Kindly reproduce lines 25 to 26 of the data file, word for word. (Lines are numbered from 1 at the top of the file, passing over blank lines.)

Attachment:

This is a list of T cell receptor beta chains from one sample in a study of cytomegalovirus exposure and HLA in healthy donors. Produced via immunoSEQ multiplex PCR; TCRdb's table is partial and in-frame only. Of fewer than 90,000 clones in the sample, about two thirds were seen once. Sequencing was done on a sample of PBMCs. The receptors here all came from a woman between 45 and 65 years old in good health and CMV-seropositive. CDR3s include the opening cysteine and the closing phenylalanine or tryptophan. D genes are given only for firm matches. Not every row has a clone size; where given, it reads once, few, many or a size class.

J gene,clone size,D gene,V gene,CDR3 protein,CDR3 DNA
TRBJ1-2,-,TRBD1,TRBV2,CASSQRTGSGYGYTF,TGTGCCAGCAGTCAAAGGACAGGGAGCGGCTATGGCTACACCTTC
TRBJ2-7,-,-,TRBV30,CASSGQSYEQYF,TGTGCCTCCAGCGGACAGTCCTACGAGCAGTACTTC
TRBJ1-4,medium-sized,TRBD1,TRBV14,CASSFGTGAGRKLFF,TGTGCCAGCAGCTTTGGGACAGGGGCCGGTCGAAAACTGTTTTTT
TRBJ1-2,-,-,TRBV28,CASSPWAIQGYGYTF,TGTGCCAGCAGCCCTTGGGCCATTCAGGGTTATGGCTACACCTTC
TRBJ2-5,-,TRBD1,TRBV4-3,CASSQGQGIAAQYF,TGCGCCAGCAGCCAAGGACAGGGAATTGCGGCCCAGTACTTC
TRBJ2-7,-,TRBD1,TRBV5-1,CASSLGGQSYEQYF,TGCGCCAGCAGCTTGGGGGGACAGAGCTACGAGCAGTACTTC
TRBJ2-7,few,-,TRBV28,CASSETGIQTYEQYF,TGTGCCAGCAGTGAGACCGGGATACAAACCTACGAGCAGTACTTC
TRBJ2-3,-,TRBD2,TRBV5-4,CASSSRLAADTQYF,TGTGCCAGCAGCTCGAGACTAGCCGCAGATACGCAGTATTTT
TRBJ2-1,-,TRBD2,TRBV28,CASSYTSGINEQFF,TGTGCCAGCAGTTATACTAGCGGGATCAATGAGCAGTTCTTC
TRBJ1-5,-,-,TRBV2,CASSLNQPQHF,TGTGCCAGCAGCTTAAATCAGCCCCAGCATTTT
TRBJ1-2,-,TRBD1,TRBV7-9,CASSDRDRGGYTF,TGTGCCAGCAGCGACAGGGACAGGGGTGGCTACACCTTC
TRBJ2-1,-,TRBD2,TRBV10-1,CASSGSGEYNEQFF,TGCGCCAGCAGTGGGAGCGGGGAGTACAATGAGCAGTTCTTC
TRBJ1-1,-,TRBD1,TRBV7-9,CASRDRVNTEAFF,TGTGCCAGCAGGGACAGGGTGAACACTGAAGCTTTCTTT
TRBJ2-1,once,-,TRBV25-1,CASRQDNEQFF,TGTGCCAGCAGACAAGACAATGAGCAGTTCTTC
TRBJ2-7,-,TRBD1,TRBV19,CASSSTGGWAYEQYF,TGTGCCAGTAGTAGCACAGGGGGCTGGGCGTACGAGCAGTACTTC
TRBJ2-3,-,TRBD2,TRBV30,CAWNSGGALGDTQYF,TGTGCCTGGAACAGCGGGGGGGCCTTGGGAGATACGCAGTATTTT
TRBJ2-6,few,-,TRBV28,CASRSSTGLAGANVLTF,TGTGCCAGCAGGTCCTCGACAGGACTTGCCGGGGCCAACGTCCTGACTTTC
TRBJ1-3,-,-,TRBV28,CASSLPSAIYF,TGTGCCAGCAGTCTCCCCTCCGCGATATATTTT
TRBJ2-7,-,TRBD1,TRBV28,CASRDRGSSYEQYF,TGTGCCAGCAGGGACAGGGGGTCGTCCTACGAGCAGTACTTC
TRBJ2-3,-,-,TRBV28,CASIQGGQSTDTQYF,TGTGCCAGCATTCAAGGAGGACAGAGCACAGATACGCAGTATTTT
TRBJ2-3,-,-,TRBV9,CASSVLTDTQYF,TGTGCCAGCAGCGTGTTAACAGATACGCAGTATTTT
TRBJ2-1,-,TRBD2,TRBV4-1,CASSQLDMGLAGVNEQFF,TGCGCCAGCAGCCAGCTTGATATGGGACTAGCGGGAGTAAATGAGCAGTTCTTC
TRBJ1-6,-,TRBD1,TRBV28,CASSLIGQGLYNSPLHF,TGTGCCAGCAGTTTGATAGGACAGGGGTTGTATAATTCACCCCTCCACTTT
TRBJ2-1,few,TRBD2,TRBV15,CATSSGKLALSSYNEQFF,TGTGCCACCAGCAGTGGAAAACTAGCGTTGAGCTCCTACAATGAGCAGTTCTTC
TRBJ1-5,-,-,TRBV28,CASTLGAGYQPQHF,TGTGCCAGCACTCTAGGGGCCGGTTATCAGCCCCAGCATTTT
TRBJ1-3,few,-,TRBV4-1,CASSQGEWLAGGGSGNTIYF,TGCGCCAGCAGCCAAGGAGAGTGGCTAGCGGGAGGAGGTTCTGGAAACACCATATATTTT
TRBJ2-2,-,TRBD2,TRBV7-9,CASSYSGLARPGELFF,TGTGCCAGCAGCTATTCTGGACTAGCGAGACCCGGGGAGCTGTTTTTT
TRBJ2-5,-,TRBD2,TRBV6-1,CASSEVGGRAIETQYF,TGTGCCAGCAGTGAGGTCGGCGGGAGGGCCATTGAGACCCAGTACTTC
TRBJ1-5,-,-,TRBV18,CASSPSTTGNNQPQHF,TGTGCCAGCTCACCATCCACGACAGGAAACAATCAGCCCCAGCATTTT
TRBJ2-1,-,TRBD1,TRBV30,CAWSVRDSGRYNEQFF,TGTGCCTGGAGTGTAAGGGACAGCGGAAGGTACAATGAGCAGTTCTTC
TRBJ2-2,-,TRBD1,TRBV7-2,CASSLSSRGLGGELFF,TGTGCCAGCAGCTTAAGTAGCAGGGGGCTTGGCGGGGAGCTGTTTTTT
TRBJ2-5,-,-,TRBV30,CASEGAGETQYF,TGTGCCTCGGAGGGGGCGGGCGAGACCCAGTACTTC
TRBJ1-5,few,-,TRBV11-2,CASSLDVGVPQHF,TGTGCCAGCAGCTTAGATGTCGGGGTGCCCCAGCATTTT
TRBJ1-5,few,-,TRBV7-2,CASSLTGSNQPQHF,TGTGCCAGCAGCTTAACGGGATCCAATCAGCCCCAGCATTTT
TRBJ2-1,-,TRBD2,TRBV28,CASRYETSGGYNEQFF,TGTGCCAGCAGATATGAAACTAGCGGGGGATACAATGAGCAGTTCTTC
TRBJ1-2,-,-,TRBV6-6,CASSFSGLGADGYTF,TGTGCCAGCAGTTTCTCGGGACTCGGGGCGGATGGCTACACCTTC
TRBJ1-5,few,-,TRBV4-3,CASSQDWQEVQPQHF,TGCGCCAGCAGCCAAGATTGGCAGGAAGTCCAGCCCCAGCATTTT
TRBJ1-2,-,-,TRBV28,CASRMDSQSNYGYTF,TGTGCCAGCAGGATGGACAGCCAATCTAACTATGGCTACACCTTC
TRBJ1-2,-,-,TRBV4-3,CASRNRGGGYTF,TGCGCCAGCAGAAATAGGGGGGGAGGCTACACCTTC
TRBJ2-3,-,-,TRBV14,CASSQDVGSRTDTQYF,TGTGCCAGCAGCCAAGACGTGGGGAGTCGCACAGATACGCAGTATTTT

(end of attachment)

TRBJ1-6,-,TRBD1,TRBV28,CASSLIGQGLYNSPLHF,TGTGCCAGCAGTTTGATAGGACAGGGGTTGTATAATTCACCCCTCCACTTT
TRBJ2-1,few,TRBD2,TRBV15,CATSSGKLALSSYNEQFF,TGTGCCACCAGCAGTGGAAAACTAGCGTTGAGCTCCTACAATGAGCAGTTCTTC